Mairi Campbell's first solo album is certainly one of my favourite albums of the year. Her song writing is brilliant and the first-class musicians bring them forward perfectly.
© Adolf „gorhand“ Goriup

The Once "Row upon row of the people they know"
Borealis Records, 2011

Geraldine Hollet (vocals, bodhràn), Phil Churchill (vocals, bodhràn, mandolin, guitar) and Andrew Dale (vocals, mandolin, guitar, bouzouki, banjo) have recorded ten striking songs for their second album. The three actors and singers from Newfoundland named their Trio for a unique phrase of their homeland meaning imminently.
James Robertson plays guitar on the hauntingly beautiful original ballad "Cradle Hill" mesmerized by Geraldine's brilliant lead vocals and the wonderful choir with a bunch of great singers. John Deacon (Queen) wrote "You're my best Friend", The Once arranged it as a bluesy Americana and Newfoundland singer/songwriter Wince Coles's "By the Glow of the Kerosene Light" is brought forward by the three brilliant singers with solemn virtuosity. My favourite is the traditional "My Husband's got no Courage", mandolin, bouzouki, percussion rhythm and piano shots create the intoxicating pace to accompany Geraldine's powerful Blues. The original song "A round again" combines Pop, Blues and Americana; strings, piano, rhythm and song. Emilia Bartellas adds her melancholic violin playing on the anthem-like "Song for Memory" quoting Canadian poet George Murray: Row upon row of the people they know.
A masterpiece of acoustic folk, featuring breathtaking vocal parts as well as extraordinary musical arrangements. Certainly one of my favourite CDs of the year.
© Adolf „gorhand“ Goriup

Mary Flower "Misery Loves Company"
Yellow Dog Records, 2011

Mary Flower is an accomplished guitar and lap slide player; the Indiana born singer/songwriter developed a remarkable acoustic finger style and she sings the blues with a warm and rich voice. 2004 she moved to Portland, Oregon, where she recorded her new album together with some of the best jazz, blues and folk musicians, most of the tracks were performed as a duet.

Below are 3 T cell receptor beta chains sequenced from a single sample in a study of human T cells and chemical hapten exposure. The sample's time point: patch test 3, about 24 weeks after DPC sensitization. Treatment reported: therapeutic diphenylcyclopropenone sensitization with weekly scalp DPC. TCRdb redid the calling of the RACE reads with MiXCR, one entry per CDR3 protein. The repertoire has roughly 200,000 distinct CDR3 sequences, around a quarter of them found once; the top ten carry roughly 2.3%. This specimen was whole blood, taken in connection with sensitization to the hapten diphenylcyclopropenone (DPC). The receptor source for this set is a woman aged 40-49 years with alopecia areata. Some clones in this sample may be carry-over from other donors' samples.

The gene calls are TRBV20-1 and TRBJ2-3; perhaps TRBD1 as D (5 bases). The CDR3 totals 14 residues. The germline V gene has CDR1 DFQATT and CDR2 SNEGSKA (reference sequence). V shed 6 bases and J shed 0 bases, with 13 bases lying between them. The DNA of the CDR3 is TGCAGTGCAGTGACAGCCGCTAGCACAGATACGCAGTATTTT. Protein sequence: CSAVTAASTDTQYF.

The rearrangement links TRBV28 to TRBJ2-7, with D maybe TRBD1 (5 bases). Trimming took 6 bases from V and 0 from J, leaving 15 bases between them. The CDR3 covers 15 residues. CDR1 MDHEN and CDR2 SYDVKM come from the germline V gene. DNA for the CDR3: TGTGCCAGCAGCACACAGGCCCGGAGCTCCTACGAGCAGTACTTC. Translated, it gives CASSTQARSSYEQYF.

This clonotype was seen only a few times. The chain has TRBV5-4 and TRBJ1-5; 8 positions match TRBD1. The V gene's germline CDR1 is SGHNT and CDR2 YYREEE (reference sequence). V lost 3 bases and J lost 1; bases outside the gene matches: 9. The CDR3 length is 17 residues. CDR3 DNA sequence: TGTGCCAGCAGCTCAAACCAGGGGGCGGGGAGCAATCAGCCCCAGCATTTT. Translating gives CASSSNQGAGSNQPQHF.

Curtis Salgado on harmonica and Mary on guitar start the musical walk with the classic Muddy Waters song "Hard day blues". Their playing together is awesome and Mary's cool singing captures the listener instantly. Mary's subtle guitar playing allows her musical partners to join in with his own improvisations. Brian Oberlin's mandolin dances with Mary to her self-crafted "Recession Rag" and Alan Hager takes the guitar part when Mary switches to the lap slide guitar on Son House's "Death letter blues", a brilliant performance. "Jitters", another original track, features Mark Vehrencamp on tuba and Colin Linden plays electric Dobro on Mary's hauntingly beautiful song "Way down in the bottom". Then LaRhonda Steele sings the virtuoso harmony vocals on the Rev. Gary Davis song "Goin' to sit down on the banks of the river". Tampa Red's "Boogie Woogie dance" is brought forward by Mary on lap slide and Jesse Withers on bass and Dave Frishberg plays the piano when Mary swings the blues on her original "I'm dreaming of your demise". James Mason adds his fine violin playing on "Miss Delta", a terrific self-crafted Delta blues, and Gideon Freudmann on cello accompanies Mary's intoxicating performance on "Devil's punchbowl". Elizabeth Cotten's melancholic blues "Shake sugaree" features Johnny B. Connolly on button accordion and with a laid down solo performance on Scrapper Blackwell's "Scrapper's blues" Mary's musical walk comes to an end.
Mary Flower's fourth album is a masterpiece of acoustic guitar music. Her incredible finger-style and lap slide playing, her beautiful singing and the first class guest musicians invite the listener to a breathtaking musical journey. Visit and enjoy!
© Adolf „gorhand“ Goriup

The Rapparees "Wrapped up"
Own label, 2011